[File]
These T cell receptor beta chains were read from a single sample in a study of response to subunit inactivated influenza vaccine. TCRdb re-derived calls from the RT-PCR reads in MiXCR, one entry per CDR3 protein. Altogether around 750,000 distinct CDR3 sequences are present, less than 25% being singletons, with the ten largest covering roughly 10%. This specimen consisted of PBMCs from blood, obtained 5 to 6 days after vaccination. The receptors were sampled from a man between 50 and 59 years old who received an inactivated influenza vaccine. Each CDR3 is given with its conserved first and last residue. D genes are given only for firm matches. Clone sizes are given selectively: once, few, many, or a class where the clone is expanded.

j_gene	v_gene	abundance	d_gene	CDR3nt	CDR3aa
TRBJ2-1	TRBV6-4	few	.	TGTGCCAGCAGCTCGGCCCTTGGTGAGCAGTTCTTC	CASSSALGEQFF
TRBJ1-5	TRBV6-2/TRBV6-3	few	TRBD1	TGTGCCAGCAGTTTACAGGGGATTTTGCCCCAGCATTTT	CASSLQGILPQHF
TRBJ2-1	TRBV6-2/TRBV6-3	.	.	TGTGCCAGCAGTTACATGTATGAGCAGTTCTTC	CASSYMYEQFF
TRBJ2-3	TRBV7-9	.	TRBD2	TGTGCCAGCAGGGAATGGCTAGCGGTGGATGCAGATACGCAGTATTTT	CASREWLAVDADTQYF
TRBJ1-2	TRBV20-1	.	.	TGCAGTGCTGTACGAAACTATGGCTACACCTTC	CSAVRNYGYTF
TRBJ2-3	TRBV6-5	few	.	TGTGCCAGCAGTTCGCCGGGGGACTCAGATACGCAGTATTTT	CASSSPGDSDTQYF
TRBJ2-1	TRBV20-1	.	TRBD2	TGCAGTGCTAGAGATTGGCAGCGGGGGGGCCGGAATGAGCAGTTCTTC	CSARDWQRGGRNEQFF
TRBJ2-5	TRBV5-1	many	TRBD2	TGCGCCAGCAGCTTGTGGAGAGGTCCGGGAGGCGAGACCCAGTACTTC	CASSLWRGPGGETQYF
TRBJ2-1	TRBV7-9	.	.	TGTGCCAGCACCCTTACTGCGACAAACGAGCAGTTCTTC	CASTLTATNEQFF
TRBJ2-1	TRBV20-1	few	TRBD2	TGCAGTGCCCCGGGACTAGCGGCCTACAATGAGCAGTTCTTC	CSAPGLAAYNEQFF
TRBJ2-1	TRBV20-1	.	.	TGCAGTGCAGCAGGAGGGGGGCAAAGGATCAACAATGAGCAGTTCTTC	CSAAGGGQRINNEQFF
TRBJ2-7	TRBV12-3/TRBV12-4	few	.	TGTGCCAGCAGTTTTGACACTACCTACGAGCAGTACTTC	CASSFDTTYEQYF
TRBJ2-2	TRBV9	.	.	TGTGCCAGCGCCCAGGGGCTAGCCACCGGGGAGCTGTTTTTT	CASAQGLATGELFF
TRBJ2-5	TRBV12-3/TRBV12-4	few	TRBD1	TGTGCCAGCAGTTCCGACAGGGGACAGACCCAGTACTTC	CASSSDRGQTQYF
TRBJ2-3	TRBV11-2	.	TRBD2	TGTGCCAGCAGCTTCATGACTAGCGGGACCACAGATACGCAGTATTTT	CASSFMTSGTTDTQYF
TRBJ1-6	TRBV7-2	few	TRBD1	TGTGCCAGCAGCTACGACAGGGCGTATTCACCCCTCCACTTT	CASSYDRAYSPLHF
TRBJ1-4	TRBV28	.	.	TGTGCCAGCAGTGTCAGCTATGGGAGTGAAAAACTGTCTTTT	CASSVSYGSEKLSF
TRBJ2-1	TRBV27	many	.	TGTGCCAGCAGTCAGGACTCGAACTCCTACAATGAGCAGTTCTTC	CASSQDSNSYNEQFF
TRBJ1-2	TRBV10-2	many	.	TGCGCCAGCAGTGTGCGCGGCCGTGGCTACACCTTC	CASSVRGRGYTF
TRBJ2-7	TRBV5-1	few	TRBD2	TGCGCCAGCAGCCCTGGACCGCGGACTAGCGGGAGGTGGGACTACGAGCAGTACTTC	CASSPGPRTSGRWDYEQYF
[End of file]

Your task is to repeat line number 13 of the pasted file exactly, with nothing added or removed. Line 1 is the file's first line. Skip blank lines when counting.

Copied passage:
TRBJ2-1	TRBV20-1	.	.	TGCAGTGCAGCAGGAGGGGGGCAAAGGATCAACAATGAGCAGTTCTTC	CSAAGGGQRINNEQFF